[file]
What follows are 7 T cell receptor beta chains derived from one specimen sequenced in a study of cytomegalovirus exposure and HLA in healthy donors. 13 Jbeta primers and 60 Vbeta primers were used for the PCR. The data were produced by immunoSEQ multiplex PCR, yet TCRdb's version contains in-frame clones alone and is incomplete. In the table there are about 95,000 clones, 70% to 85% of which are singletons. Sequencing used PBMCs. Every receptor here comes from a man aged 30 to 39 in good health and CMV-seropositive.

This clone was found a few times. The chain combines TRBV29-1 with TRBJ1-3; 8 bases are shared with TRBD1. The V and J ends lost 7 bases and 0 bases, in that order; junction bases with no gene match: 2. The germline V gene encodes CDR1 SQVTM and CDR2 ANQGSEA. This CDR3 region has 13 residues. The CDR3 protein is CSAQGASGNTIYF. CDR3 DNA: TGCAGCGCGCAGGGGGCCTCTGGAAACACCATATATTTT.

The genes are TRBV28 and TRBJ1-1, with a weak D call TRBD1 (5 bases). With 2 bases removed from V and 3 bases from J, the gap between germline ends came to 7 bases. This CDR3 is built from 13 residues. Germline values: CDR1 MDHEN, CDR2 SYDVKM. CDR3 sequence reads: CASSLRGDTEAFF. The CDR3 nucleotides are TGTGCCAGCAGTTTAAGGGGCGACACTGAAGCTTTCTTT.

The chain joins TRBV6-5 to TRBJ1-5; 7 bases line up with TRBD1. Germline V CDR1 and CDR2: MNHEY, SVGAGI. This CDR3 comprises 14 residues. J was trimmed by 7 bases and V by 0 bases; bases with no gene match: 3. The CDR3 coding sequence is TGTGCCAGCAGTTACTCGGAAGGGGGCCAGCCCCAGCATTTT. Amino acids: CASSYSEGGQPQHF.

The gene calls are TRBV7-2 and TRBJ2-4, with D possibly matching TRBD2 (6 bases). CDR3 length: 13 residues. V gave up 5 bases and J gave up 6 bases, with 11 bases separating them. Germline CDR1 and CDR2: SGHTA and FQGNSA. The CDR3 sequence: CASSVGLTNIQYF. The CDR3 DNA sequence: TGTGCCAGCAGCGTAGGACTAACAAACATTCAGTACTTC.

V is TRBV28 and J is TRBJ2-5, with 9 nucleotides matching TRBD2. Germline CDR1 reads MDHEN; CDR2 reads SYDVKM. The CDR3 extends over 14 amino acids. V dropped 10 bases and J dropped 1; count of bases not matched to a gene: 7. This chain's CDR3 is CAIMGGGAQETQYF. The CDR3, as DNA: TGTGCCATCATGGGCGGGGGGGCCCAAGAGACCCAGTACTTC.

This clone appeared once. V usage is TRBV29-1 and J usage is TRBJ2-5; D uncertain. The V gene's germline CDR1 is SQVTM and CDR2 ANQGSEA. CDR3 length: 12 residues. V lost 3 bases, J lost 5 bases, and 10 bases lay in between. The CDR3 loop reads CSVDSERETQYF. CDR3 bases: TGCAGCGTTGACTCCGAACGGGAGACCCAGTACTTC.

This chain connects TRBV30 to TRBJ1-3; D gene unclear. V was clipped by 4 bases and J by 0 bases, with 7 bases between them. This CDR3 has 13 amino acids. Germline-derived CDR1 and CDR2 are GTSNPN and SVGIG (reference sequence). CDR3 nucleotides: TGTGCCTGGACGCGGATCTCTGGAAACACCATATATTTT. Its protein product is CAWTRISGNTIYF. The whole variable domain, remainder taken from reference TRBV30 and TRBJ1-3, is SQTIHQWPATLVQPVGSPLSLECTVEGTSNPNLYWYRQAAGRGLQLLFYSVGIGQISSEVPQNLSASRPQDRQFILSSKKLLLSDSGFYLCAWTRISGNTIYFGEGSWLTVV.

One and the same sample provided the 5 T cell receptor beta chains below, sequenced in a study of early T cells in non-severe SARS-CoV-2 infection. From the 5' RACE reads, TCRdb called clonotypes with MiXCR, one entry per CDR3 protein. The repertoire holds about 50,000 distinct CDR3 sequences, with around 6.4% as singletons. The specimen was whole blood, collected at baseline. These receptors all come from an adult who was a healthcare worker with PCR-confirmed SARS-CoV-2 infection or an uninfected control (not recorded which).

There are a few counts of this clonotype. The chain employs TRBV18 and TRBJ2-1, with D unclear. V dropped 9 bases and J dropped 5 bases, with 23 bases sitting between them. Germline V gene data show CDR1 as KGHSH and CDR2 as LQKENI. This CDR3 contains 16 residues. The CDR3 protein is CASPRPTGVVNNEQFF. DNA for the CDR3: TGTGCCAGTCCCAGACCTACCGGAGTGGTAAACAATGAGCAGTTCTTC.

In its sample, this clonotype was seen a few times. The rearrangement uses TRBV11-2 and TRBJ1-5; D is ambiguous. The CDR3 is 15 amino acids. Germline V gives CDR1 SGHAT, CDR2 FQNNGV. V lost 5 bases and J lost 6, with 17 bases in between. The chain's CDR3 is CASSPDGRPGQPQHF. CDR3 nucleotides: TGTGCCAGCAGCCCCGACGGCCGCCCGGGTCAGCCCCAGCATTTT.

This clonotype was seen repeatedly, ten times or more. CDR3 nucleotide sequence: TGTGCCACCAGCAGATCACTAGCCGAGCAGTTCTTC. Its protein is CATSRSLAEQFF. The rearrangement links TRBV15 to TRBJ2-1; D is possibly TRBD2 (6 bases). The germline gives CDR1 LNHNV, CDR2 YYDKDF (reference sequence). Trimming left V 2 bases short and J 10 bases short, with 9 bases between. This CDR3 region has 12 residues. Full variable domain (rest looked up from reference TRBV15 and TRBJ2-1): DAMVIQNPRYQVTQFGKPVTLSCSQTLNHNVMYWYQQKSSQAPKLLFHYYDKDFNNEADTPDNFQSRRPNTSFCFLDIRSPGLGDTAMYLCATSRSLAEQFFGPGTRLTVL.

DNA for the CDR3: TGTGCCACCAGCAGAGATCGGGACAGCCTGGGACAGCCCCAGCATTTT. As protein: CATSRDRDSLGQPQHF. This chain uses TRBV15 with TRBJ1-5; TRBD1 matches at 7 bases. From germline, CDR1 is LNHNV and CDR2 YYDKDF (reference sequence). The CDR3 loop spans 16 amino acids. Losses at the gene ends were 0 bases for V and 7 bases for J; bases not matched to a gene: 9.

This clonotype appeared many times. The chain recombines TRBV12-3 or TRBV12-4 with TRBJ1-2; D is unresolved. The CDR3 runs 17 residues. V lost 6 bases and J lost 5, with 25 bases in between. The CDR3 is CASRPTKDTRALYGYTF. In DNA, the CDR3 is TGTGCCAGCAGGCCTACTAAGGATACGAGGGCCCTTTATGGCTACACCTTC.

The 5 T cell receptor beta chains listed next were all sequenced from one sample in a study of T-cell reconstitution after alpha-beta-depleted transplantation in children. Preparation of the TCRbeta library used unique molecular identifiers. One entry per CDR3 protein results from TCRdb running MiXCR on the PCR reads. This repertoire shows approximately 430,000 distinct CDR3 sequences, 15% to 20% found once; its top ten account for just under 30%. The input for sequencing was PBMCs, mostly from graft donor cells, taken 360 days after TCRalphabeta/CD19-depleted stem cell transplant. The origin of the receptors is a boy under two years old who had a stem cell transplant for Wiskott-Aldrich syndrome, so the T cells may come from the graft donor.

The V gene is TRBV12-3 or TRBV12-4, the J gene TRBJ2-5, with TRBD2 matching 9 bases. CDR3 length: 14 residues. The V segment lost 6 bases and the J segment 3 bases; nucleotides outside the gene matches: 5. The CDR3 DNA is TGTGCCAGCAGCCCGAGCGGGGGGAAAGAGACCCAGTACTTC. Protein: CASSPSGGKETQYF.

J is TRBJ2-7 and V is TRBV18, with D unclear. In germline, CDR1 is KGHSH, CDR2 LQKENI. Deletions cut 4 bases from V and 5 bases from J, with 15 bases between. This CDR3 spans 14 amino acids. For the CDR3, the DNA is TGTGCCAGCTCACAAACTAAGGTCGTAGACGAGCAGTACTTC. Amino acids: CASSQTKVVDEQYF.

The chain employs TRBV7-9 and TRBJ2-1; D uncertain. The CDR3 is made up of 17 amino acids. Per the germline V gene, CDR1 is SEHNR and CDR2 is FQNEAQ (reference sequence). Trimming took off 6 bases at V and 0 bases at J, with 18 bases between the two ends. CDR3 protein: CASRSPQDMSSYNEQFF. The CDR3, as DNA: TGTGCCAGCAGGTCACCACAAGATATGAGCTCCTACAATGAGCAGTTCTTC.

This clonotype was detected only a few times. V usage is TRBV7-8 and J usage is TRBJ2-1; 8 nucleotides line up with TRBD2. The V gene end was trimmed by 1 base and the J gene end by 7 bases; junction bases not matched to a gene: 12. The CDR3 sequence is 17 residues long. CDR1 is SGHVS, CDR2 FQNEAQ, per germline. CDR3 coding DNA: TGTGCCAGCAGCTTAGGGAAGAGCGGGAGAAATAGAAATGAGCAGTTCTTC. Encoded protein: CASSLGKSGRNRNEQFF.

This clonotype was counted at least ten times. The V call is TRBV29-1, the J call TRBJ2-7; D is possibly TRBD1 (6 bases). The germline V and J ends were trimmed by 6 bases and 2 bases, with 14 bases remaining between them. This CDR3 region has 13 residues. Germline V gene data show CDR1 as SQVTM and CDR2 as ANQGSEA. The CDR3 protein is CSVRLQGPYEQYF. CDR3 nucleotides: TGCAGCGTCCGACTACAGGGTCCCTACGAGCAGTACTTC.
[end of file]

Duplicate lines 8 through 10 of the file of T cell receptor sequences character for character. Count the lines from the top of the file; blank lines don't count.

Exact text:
This chain connects TRBV30 to TRBJ1-3; D gene unclear. V was clipped by 4 bases and J by 0 bases, with 7 bases between them. This CDR3 has 13 amino acids. Germline-derived CDR1 and CDR2 are GTSNPN and SVGIG (reference sequence). CDR3 nucleotides: TGTGCCTGGACGCGGATCTCTGGAAACACCATATATTTT. Its protein product is CAWTRISGNTIYF. The whole variable domain, remainder taken from reference TRBV30 and TRBJ1-3, is SQTIHQWPATLVQPVGSPLSLECTVEGTSNPNLYWYRQAAGRGLQLLFYSVGIGQISSEVPQNLSASRPQDRQFILSSKKLLLSDSGFYLCAWTRISGNTIYFGEGSWLTVV.

One and the same sample provided the 5 T cell receptor beta chains below, sequenced in a study of early T cells in non-severe SARS-CoV-2 infection. From the 5' RACE reads, TCRdb called clonotypes with MiXCR, one entry per CDR3 protein. The repertoire holds about 50,000 distinct CDR3 sequences, with around 6.4% as singletons. The specimen was whole blood, collected at baseline. These receptors all come from an adult who was a healthcare worker with PCR-confirmed SARS-CoV-2 infection or an uninfected control (not recorded which).

There are a few counts of this clonotype. The chain employs TRBV18 and TRBJ2-1, with D unclear. V dropped 9 bases and J dropped 5 bases, with 23 bases sitting between them. Germline V gene data show CDR1 as KGHSH and CDR2 as LQKENI. This CDR3 contains 16 residues. The CDR3 protein is CASPRPTGVVNNEQFF. DNA for the CDR3: TGTGCCAGTCCCAGACCTACCGGAGTGGTAAACAATGAGCAGTTCTTC.